Unfortunately, although the U.S. stock market and housing prices have risen together with the housing market, which are fueled by factors such as the loose monetary policy of the Federal Reserve, for the bottom people who are congenitally short of assets, the asset feast is obviously irrelevant to them, but further exacerbates the gap between rich and poor and lays hidden dangers for social contradictions.
The total wealth owned by the American billionaires has increased by $1.1 trillion since mid-March 2020, largely due to strong stock markets, according to a report released by the American Policy Institute and the American Tax Equity Association in January.
The report shows that since March 18, 2020, 46 people have joined the ranks of billionaires, and the 660 billionaires in the United States have a total of $4.1 trillion in wealth, two-thirds more than the wealth of Americans at the bottom 50% of the income pyramid.
Meanwhile, according to data released by the University of Chicago, Notre Dame and other institutions, more than 8 million Americans fell into poverty in the second half of 2020, some of which have been hit harder than others.
At present, the poverty rate of African-Americans is 5.4 percentage points higher than in June 2020, about 2.4 million people are trapped in poverty, and for those with only a high school or lower education, the poverty rate soared to 22.5% from 17% in June last year.
The analysis believes that the coronavirus epidemic has exacerbated economic inequality.
After the U.S. Treasury Department and the Federal Reserve provided stimulus measures to the economy and the market, many people above the middle class were able to work from home, and the price of financial assets rose, their retirement accounts have been rising.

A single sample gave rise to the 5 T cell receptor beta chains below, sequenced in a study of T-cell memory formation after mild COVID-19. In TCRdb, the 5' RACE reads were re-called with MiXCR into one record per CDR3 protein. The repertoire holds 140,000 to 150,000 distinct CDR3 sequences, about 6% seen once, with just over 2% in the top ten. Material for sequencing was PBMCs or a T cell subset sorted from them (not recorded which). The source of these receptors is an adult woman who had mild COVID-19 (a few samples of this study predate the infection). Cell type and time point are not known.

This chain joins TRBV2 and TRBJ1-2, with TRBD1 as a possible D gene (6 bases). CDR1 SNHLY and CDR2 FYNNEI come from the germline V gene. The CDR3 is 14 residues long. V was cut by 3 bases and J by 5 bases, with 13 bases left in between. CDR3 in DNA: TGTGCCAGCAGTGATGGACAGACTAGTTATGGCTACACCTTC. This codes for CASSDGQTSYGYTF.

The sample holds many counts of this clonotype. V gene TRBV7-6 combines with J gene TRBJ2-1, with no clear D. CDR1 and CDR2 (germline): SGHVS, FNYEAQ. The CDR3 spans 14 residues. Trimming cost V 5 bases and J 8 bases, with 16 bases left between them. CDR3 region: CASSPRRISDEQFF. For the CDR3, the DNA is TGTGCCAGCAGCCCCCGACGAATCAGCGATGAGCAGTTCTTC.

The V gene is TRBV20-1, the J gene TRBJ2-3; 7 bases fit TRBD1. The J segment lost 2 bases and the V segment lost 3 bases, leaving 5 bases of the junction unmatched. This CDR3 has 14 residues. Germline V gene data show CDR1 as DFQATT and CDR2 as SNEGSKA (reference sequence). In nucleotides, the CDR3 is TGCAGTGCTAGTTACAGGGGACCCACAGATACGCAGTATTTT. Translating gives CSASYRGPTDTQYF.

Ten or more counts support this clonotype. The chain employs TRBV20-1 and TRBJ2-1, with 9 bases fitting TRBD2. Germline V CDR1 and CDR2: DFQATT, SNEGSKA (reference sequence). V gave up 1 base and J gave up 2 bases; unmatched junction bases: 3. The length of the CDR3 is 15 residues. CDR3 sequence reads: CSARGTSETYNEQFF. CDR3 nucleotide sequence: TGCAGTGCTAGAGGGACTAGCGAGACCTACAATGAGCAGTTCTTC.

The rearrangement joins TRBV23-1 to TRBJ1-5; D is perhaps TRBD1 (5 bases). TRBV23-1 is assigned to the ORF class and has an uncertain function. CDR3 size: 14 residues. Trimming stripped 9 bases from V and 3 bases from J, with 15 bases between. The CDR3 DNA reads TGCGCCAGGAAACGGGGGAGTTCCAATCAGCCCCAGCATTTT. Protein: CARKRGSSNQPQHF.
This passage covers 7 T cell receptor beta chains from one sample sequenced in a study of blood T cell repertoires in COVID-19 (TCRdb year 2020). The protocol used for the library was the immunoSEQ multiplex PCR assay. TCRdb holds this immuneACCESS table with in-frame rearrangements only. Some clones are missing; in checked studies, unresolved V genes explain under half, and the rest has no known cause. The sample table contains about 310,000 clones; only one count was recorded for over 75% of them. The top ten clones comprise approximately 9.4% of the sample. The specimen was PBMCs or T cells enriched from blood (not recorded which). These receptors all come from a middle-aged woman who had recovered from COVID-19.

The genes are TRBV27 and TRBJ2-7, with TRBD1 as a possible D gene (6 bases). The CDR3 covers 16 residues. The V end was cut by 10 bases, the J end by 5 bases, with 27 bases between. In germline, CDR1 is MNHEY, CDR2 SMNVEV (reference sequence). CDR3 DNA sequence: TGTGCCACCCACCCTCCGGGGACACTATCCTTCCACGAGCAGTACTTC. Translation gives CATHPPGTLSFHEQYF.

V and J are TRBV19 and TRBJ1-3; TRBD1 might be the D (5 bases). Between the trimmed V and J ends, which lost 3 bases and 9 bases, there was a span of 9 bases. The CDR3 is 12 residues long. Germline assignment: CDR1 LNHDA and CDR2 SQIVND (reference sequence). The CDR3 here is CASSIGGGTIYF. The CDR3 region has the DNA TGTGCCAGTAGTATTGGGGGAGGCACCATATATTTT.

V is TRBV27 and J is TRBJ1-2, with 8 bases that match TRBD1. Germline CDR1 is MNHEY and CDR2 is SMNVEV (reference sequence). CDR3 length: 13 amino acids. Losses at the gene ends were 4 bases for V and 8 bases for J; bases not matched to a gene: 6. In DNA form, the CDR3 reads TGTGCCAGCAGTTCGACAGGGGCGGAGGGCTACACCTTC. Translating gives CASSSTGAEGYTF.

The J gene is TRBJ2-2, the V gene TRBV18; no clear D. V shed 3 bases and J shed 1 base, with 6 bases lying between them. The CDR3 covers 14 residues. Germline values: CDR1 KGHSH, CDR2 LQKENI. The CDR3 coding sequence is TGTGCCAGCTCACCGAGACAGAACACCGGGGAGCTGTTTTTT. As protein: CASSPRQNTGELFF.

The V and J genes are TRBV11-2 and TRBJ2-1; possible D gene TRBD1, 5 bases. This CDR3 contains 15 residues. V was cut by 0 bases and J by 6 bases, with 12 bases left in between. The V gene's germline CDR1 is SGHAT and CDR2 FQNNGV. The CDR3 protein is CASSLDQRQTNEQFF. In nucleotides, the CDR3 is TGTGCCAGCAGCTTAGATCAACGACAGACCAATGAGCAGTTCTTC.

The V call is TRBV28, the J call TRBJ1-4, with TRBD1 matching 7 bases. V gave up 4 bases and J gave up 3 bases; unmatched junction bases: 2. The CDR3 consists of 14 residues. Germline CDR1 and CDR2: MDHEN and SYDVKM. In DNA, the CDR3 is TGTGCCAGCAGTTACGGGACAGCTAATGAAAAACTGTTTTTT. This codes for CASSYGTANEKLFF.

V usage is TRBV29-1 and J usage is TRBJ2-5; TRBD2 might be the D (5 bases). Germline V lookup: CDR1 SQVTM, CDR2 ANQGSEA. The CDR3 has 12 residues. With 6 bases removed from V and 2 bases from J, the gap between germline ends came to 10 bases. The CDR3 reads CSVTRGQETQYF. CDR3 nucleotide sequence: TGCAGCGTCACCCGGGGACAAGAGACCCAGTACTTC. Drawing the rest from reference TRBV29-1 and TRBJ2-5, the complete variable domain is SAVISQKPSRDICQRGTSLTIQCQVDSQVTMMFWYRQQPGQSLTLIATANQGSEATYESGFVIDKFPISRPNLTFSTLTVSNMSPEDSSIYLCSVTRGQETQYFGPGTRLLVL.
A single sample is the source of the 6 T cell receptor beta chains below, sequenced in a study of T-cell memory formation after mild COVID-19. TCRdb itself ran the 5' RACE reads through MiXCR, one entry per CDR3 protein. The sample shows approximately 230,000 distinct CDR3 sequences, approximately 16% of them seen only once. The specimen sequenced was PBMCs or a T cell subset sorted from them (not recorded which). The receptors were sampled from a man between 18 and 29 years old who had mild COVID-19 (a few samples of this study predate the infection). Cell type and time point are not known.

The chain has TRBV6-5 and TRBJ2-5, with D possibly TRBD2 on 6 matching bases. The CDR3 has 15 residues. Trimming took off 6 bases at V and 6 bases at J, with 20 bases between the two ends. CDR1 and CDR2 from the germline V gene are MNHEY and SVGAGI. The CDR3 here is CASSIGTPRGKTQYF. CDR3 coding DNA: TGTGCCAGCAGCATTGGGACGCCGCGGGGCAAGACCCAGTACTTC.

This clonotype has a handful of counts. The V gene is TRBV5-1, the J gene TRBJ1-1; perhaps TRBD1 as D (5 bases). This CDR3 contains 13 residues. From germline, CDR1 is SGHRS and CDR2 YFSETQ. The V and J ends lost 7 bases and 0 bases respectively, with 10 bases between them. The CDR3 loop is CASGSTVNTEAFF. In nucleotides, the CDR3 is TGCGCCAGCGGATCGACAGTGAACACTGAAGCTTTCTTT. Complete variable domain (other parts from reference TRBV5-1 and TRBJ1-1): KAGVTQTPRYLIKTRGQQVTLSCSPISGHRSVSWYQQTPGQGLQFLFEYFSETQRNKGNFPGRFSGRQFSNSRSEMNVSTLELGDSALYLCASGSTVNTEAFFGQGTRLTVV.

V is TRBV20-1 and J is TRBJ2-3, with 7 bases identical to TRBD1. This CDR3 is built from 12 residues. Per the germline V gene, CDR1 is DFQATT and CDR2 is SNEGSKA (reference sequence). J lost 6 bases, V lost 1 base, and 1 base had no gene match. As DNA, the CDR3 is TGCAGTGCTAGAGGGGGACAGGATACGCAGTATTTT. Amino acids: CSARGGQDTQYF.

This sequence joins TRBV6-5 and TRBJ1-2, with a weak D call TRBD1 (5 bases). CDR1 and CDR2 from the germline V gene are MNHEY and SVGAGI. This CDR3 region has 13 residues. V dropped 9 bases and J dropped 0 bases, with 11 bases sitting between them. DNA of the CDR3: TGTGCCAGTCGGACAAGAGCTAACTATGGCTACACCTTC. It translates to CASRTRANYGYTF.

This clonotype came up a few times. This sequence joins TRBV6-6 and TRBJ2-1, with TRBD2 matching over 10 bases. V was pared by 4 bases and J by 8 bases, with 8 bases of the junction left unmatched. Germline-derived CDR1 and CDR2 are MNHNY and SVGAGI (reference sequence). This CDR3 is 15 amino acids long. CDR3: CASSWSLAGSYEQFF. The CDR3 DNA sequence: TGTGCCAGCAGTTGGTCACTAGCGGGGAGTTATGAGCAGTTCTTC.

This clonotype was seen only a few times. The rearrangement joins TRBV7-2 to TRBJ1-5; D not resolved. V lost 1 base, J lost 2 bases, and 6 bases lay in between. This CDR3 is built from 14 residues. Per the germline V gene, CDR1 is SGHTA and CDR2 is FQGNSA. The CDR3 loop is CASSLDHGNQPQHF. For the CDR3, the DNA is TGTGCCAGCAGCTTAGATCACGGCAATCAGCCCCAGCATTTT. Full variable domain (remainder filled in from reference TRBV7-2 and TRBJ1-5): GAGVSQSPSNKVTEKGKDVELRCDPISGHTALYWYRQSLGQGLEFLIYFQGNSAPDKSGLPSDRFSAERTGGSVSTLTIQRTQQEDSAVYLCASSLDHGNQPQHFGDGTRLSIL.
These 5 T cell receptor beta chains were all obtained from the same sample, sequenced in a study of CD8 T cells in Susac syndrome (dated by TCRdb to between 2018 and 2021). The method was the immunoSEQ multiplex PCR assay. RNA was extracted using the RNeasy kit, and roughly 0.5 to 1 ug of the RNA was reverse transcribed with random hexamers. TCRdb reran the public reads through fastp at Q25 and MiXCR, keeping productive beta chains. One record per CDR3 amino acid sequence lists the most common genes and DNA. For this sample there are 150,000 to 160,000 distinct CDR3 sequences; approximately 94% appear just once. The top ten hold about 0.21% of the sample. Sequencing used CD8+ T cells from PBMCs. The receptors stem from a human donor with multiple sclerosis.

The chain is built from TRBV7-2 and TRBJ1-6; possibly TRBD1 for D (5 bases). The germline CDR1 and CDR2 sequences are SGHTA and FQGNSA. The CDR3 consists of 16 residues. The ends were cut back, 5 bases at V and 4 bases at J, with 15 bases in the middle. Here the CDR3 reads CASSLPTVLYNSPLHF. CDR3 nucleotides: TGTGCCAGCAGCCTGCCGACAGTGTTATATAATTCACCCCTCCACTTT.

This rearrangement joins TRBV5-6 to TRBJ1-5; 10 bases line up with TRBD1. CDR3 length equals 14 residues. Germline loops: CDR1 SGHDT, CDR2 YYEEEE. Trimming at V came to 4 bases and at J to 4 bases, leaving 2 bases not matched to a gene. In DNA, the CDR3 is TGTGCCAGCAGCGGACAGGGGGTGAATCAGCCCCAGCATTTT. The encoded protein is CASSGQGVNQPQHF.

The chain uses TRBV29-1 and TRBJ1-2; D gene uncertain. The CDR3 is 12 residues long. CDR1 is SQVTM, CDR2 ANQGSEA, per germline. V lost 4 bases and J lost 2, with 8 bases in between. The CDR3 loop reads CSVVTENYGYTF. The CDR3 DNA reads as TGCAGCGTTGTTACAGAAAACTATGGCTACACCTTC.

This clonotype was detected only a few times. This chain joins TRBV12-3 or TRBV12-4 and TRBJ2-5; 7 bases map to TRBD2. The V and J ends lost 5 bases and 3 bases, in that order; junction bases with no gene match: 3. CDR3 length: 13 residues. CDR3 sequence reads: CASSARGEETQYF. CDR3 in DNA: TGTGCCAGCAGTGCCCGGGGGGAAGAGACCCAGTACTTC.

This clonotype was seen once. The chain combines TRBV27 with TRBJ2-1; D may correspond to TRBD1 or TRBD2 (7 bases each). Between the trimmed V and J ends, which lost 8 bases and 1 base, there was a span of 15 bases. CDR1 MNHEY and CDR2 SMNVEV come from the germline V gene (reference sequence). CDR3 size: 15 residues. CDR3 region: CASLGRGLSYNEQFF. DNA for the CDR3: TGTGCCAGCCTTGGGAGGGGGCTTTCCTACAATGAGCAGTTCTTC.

At the same time, the job opportunities of low-wage workers have been greatly reduced, they also have few financial assets, their financial situation is deteriorating, and some workers who were hovering near the poverty line have completely reduced to poverty.
According to the Federal Reserve, the richest 1% of the people in the United States hold 50% of the stock market assets, while the richest 9% of the people in the United States hold 38% of the assets in the stock market, which shows that the stock market is performing strongly, mainly benefiting the rich and does not help the ordinary people very much.
Therefore, it is understandable that according to the National Economic Survey released by CNBC, as many as 57% of Americans believe that the three major U.S. stock indexes have hit record highs, which means that enterprises and the rich perform better, while only 30% of the respondents say that the performance of the stock market means that the overall economic performance is satisfactory.
Data from the Federal Reserve also show that African-American and Hispanic families in the United States own only half of that of white families, and this divergence in asset ownership further exacerbates the gap between rich and poor among races.
In addition, the U.S. real estate market is booming during the epidemic, which obviously mainly benefits the house owners, or the income situation can support the white-collar class who can use low interest rates to buy houses.
For those who lost their jobs during the epidemic, house prices have risen to record highs, which is not good news. Similar to equity assets, African-American and Hispanic families also have significantly lower housing ownership than white families, indicating that the housing boom will also amplify the gap between rich and poor among races.
Dr. Xia Chun, chief economist of Noah Holdings Group, pointed out that the gap between rich and poor in the United States and the stock market bubble are complementary and mutually causal. In fact, the rich don’t consume much and have a high proportion of investment.
In addition, they have a lot of money.
The existence of the banking system causes a surplus of savings, which results in insufficient aggregate demand, low growth and low interest rates, which in turn stimulates the development of the stock market, constantly widens the gap between rich and poor, and quantitative easing.
It can take much longer than one might think, in which case funds pour further into the stock market and real estate, forming a cycle.